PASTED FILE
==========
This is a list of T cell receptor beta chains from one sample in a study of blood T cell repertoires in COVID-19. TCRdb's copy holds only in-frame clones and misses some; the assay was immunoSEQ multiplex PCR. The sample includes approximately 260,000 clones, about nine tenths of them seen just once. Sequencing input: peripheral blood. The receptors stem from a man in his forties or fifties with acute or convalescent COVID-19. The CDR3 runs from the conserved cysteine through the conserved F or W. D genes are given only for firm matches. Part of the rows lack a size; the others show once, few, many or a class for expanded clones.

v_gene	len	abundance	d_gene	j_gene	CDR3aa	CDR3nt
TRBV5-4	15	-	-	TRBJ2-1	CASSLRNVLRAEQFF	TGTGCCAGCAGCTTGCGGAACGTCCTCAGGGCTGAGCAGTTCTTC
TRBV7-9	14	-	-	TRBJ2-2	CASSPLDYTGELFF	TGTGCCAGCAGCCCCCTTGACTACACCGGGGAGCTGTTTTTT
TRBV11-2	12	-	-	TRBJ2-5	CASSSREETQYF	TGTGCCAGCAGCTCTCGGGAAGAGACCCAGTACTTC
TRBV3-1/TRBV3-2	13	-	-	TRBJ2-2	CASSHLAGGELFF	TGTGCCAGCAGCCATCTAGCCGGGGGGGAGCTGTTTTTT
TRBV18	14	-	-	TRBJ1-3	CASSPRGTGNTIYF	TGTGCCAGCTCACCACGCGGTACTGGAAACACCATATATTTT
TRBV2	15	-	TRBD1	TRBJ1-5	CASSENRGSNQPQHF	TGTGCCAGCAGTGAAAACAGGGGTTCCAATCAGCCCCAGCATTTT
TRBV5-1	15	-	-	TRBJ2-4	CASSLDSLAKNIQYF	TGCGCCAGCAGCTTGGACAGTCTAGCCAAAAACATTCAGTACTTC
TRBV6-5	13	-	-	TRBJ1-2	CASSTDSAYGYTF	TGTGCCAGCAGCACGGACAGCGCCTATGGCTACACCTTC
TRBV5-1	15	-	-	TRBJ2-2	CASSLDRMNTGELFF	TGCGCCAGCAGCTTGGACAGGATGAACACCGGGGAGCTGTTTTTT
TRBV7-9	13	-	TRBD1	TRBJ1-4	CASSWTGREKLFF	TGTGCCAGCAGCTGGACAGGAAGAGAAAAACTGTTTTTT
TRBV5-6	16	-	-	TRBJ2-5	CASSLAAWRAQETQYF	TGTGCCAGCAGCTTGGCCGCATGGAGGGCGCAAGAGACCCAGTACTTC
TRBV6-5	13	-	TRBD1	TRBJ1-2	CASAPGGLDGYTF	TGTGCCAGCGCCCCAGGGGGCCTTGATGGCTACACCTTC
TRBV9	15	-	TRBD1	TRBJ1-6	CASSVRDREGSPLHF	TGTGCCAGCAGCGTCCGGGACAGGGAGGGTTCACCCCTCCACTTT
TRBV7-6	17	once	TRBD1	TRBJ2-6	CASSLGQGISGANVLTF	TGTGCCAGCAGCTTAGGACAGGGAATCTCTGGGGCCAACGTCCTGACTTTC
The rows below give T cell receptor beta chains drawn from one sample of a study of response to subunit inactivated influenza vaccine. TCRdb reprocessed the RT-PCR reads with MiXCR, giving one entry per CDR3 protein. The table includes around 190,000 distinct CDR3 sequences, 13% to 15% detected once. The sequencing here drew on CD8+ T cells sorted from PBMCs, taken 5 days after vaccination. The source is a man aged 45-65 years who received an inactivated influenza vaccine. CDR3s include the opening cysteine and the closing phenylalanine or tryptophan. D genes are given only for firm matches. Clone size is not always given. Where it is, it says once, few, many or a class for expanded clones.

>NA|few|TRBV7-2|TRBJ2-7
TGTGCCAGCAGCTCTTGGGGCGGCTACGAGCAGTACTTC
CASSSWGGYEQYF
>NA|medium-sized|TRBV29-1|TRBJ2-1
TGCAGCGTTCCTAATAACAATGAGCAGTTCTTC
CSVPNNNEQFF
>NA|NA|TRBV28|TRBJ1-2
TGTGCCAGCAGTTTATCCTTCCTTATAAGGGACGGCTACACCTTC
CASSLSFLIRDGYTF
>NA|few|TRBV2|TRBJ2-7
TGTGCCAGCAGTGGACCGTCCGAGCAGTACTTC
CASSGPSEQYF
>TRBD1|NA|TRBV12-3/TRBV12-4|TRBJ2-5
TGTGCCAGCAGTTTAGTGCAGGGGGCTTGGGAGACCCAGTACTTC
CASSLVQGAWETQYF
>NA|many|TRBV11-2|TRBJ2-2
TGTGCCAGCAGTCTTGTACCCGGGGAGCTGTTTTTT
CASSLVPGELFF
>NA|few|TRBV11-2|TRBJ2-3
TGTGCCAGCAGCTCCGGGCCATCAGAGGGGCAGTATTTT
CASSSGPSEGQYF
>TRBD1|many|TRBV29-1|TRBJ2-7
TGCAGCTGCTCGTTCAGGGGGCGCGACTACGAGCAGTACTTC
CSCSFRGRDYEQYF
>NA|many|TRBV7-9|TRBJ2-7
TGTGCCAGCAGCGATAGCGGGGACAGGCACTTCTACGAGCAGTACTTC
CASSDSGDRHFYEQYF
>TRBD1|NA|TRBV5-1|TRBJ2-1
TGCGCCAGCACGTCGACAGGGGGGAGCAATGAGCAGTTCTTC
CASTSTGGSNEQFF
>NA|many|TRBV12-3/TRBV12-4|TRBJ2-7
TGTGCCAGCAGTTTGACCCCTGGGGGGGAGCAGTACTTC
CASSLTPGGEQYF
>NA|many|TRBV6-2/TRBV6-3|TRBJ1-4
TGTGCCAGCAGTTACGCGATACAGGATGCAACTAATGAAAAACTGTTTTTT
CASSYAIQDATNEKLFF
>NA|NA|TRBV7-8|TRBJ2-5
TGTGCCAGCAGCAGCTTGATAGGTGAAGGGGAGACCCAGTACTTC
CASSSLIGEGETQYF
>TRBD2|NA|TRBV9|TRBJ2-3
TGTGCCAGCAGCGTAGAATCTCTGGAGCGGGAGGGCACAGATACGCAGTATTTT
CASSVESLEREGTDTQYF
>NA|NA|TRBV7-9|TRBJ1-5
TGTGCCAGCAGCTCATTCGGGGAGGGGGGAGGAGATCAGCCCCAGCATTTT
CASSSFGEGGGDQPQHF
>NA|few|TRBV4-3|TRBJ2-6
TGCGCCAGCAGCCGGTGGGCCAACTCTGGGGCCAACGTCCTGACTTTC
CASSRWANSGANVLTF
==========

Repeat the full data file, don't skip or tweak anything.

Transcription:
This is a list of T cell receptor beta chains from one sample in a study of blood T cell repertoires in COVID-19. TCRdb's copy holds only in-frame clones and misses some; the assay was immunoSEQ multiplex PCR. The sample includes approximately 260,000 clones, about nine tenths of them seen just once. Sequencing input: peripheral blood. The receptors stem from a man in his forties or fifties with acute or convalescent COVID-19. The CDR3 runs from the conserved cysteine through the conserved F or W. D genes are given only for firm matches. Part of the rows lack a size; the others show once, few, many or a class for expanded clones.

v_gene	len	abundance	d_gene	j_gene	CDR3aa	CDR3nt
TRBV5-4	15	-	-	TRBJ2-1	CASSLRNVLRAEQFF	TGTGCCAGCAGCTTGCGGAACGTCCTCAGGGCTGAGCAGTTCTTC
TRBV7-9	14	-	-	TRBJ2-2	CASSPLDYTGELFF	TGTGCCAGCAGCCCCCTTGACTACACCGGGGAGCTGTTTTTT
TRBV11-2	12	-	-	TRBJ2-5	CASSSREETQYF	TGTGCCAGCAGCTCTCGGGAAGAGACCCAGTACTTC
TRBV3-1/TRBV3-2	13	-	-	TRBJ2-2	CASSHLAGGELFF	TGTGCCAGCAGCCATCTAGCCGGGGGGGAGCTGTTTTTT
TRBV18	14	-	-	TRBJ1-3	CASSPRGTGNTIYF	TGTGCCAGCTCACCACGCGGTACTGGAAACACCATATATTTT
TRBV2	15	-	TRBD1	TRBJ1-5	CASSENRGSNQPQHF	TGTGCCAGCAGTGAAAACAGGGGTTCCAATCAGCCCCAGCATTTT
TRBV5-1	15	-	-	TRBJ2-4	CASSLDSLAKNIQYF	TGCGCCAGCAGCTTGGACAGTCTAGCCAAAAACATTCAGTACTTC
TRBV6-5	13	-	-	TRBJ1-2	CASSTDSAYGYTF	TGTGCCAGCAGCACGGACAGCGCCTATGGCTACACCTTC
TRBV5-1	15	-	-	TRBJ2-2	CASSLDRMNTGELFF	TGCGCCAGCAGCTTGGACAGGATGAACACCGGGGAGCTGTTTTTT
TRBV7-9	13	-	TRBD1	TRBJ1-4	CASSWTGREKLFF	TGTGCCAGCAGCTGGACAGGAAGAGAAAAACTGTTTTTT
TRBV5-6	16	-	-	TRBJ2-5	CASSLAAWRAQETQYF	TGTGCCAGCAGCTTGGCCGCATGGAGGGCGCAAGAGACCCAGTACTTC
TRBV6-5	13	-	TRBD1	TRBJ1-2	CASAPGGLDGYTF	TGTGCCAGCGCCCCAGGGGGCCTTGATGGCTACACCTTC
TRBV9	15	-	TRBD1	TRBJ1-6	CASSVRDREGSPLHF	TGTGCCAGCAGCGTCCGGGACAGGGAGGGTTCACCCCTCCACTTT
TRBV7-6	17	once	TRBD1	TRBJ2-6	CASSLGQGISGANVLTF	TGTGCCAGCAGCTTAGGACAGGGAATCTCTGGGGCCAACGTCCTGACTTTC
The rows below give T cell receptor beta chains drawn from one sample of a study of response to subunit inactivated influenza vaccine. TCRdb reprocessed the RT-PCR reads with MiXCR, giving one entry per CDR3 protein. The table includes around 190,000 distinct CDR3 sequences, 13% to 15% detected once. The sequencing here drew on CD8+ T cells sorted from PBMCs, taken 5 days after vaccination. The source is a man aged 45-65 years who received an inactivated influenza vaccine. CDR3s include the opening cysteine and the closing phenylalanine or tryptophan. D genes are given only for firm matches. Clone size is not always given. Where it is, it says once, few, many or a class for expanded clones.

>NA|few|TRBV7-2|TRBJ2-7
TGTGCCAGCAGCTCTTGGGGCGGCTACGAGCAGTACTTC
CASSSWGGYEQYF
>NA|medium-sized|TRBV29-1|TRBJ2-1
TGCAGCGTTCCTAATAACAATGAGCAGTTCTTC
CSVPNNNEQFF
>NA|NA|TRBV28|TRBJ1-2
TGTGCCAGCAGTTTATCCTTCCTTATAAGGGACGGCTACACCTTC
CASSLSFLIRDGYTF
>NA|few|TRBV2|TRBJ2-7
TGTGCCAGCAGTGGACCGTCCGAGCAGTACTTC
CASSGPSEQYF
>TRBD1|NA|TRBV12-3/TRBV12-4|TRBJ2-5
TGTGCCAGCAGTTTAGTGCAGGGGGCTTGGGAGACCCAGTACTTC
CASSLVQGAWETQYF
>NA|many|TRBV11-2|TRBJ2-2
TGTGCCAGCAGTCTTGTACCCGGGGAGCTGTTTTTT
CASSLVPGELFF
>NA|few|TRBV11-2|TRBJ2-3
TGTGCCAGCAGCTCCGGGCCATCAGAGGGGCAGTATTTT
CASSSGPSEGQYF
>TRBD1|many|TRBV29-1|TRBJ2-7
TGCAGCTGCTCGTTCAGGGGGCGCGACTACGAGCAGTACTTC
CSCSFRGRDYEQYF
>NA|many|TRBV7-9|TRBJ2-7
TGTGCCAGCAGCGATAGCGGGGACAGGCACTTCTACGAGCAGTACTTC
CASSDSGDRHFYEQYF
>TRBD1|NA|TRBV5-1|TRBJ2-1
TGCGCCAGCACGTCGACAGGGGGGAGCAATGAGCAGTTCTTC
CASTSTGGSNEQFF
>NA|many|TRBV12-3/TRBV12-4|TRBJ2-7
TGTGCCAGCAGTTTGACCCCTGGGGGGGAGCAGTACTTC
CASSLTPGGEQYF
>NA|many|TRBV6-2/TRBV6-3|TRBJ1-4
TGTGCCAGCAGTTACGCGATACAGGATGCAACTAATGAAAAACTGTTTTTT
CASSYAIQDATNEKLFF
>NA|NA|TRBV7-8|TRBJ2-5
TGTGCCAGCAGCAGCTTGATAGGTGAAGGGGAGACCCAGTACTTC
CASSSLIGEGETQYF
>TRBD2|NA|TRBV9|TRBJ2-3
TGTGCCAGCAGCGTAGAATCTCTGGAGCGGGAGGGCACAGATACGCAGTATTTT
CASSVESLEREGTDTQYF
>NA|NA|TRBV7-9|TRBJ1-5
TGTGCCAGCAGCTCATTCGGGGAGGGGGGAGGAGATCAGCCCCAGCATTTT
CASSSFGEGGGDQPQHF
>NA|few|TRBV4-3|TRBJ2-6
TGCGCCAGCAGCCGGTGGGCCAACTCTGGGGCCAACGTCCTGACTTTC
CASSRWANSGANVLTF